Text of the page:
Mandibulofacial Dysostosis with Alopecia

Background and History: 

This is a genetically determined malformation syndrome.  It is quite rare.

Clinical Correlations: 

Malformation of the face is the result of incomplete development of bones around the face, jaw, and eyes.  Secondary changes in the skin occur as well.  The external ears are large, low-set, and ‘crumpled’ and the opening of the ear canal is often malformed.  Hearing loss is common.  There may be dimples or tags in from of the ear opening.  The face appears flattened as the sinus of the cheek bone is often not formed.  The lower jaw is small and the result of these bony malformations can lead to crowded teeth.   The primary teeth are slow to erupt while the permanent teeth may be missing.  A cleft palate is common.  Facial asymmetry can occur as the result of the variable involvement of bones on the two sides of the face.

There is a generalized decrease in body hair (alopecia) which includes the eyebrows and eyelashes.  The lower eyelids may not form completely and contain a cleft known as a coloboma.


A single mutation in a pair seems to be responsible for this condition.  However there have not been any families reported in which the mutation has been transmitted.  Therefore, it is reasonable to assume that the responsible mutation occurs de novo in each individual.  An individual who carries the mutation would be expected to pass it to each child with a 50% probability.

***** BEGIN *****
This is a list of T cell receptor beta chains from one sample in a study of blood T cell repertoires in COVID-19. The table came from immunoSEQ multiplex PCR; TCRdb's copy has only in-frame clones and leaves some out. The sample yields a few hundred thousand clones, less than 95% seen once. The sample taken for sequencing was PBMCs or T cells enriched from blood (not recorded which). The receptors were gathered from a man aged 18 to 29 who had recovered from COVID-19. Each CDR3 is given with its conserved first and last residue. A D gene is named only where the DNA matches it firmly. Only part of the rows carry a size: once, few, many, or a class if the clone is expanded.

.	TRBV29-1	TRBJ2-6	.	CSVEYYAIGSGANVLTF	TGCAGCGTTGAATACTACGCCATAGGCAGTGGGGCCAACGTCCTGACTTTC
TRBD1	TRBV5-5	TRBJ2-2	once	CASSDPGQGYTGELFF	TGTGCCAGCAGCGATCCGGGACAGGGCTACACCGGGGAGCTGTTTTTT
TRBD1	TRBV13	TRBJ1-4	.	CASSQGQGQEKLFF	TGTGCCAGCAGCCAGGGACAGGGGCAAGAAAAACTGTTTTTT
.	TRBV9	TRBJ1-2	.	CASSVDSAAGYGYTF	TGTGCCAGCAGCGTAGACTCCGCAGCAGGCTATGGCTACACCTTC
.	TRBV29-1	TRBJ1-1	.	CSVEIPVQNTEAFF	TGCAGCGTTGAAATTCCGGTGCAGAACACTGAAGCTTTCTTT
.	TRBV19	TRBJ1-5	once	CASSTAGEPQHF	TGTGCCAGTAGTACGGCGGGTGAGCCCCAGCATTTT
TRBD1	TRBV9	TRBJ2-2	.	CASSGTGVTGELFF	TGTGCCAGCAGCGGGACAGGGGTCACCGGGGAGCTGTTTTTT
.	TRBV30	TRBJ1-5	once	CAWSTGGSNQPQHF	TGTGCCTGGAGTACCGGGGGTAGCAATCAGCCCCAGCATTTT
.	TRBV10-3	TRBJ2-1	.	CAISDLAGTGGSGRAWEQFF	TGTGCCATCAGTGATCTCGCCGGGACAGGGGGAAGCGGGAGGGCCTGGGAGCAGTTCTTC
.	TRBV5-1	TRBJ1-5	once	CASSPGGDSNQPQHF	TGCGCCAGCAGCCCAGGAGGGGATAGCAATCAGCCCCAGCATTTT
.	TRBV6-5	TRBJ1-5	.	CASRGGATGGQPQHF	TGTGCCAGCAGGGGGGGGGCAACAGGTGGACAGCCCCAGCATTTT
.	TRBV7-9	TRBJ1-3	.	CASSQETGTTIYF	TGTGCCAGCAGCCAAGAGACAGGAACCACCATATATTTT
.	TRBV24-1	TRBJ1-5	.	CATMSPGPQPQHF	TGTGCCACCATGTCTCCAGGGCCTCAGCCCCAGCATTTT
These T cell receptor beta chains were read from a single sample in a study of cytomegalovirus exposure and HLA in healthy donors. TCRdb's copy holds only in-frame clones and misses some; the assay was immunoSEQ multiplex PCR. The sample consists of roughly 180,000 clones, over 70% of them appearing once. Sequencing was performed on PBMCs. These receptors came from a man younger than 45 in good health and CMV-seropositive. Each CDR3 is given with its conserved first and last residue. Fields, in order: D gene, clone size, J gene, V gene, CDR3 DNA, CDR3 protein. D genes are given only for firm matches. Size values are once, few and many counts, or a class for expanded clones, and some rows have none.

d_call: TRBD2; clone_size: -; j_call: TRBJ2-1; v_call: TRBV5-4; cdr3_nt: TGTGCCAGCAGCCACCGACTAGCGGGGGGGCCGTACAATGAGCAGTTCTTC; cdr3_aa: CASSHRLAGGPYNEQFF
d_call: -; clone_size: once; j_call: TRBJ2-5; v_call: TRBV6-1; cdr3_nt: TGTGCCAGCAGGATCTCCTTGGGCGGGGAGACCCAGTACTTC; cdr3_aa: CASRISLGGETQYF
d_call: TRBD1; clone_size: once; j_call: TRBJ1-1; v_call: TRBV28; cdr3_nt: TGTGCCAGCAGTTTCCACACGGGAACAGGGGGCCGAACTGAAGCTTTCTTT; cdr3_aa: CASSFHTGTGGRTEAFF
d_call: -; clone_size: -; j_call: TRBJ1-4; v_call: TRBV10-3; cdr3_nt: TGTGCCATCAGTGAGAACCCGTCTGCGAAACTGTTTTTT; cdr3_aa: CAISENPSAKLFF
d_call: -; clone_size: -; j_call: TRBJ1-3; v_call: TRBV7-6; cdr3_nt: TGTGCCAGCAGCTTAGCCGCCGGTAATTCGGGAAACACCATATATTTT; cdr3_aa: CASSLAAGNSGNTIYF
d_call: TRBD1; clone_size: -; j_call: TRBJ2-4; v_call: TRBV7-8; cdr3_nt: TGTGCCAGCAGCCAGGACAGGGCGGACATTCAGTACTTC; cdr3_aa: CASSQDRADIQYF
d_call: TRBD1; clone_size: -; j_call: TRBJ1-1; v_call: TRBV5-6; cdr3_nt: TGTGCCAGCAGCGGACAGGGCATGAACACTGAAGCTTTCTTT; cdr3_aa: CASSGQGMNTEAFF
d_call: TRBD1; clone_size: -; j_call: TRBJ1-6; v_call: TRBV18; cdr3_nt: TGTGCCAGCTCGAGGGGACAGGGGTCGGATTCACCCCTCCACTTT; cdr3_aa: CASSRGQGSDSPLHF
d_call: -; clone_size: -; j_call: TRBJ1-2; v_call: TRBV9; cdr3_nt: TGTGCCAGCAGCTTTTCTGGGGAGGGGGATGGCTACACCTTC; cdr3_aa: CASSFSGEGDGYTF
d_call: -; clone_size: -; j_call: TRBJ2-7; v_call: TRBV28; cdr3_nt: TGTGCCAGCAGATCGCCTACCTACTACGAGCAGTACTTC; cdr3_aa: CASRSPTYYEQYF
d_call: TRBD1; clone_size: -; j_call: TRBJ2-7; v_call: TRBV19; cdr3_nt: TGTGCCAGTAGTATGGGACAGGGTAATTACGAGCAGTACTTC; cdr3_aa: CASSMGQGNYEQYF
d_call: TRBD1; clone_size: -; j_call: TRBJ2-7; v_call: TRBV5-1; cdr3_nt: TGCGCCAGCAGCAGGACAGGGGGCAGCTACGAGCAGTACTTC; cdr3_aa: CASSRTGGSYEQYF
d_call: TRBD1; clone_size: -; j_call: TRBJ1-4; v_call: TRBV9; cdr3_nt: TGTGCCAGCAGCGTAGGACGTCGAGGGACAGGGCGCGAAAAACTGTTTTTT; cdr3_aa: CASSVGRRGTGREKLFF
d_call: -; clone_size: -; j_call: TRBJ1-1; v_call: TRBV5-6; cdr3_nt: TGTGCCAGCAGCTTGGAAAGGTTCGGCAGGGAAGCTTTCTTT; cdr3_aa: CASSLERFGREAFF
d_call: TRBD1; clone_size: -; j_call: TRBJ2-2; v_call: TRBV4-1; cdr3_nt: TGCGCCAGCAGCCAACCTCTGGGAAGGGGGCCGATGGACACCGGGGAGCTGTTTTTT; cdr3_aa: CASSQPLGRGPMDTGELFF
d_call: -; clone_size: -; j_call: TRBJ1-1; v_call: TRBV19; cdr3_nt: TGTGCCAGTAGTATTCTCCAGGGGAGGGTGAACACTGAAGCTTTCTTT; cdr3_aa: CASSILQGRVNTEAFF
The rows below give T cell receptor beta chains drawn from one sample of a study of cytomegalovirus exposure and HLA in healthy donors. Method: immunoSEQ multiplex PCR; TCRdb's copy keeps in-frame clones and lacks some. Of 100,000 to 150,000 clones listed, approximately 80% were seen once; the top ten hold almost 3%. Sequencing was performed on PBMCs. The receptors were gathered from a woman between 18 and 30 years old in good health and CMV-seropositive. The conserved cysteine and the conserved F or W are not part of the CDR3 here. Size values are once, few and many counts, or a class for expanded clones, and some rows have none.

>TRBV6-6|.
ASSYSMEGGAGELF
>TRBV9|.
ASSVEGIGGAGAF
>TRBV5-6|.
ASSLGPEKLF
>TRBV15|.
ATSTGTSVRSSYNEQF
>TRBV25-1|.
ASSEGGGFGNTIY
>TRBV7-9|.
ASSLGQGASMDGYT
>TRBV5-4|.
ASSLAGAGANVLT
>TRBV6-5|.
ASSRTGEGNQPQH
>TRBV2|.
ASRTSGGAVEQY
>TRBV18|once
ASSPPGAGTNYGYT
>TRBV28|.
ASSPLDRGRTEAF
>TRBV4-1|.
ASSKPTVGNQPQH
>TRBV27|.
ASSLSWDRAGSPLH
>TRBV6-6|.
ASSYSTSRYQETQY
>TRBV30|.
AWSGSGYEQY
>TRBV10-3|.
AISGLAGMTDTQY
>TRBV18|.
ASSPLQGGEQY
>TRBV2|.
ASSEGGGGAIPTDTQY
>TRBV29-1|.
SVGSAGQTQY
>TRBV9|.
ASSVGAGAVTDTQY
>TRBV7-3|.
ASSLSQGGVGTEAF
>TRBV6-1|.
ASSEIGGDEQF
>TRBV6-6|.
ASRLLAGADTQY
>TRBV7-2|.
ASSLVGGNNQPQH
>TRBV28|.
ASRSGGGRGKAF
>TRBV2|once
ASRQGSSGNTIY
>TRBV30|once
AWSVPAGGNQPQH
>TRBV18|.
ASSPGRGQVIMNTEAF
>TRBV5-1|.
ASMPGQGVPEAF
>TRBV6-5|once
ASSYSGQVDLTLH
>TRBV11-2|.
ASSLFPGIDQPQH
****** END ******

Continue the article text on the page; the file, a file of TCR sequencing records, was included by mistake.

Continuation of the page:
Diagnosis and Prognosis: 

This condition should be identifiable at birth based on the combination of malformations.  Since no single anomaly is diagnostic, the correct diagnosis is most likely made collaboratively by pediatricians and geneticists.

No treatment is available for the general disorder but individual malformation such as the lid cleft, the cleft palate, and the dental deformities could be surgically repaired.  Rarely a tracheostomy is required in newborns to relieve airway obstruction.

Additional Information
Autosomal dominant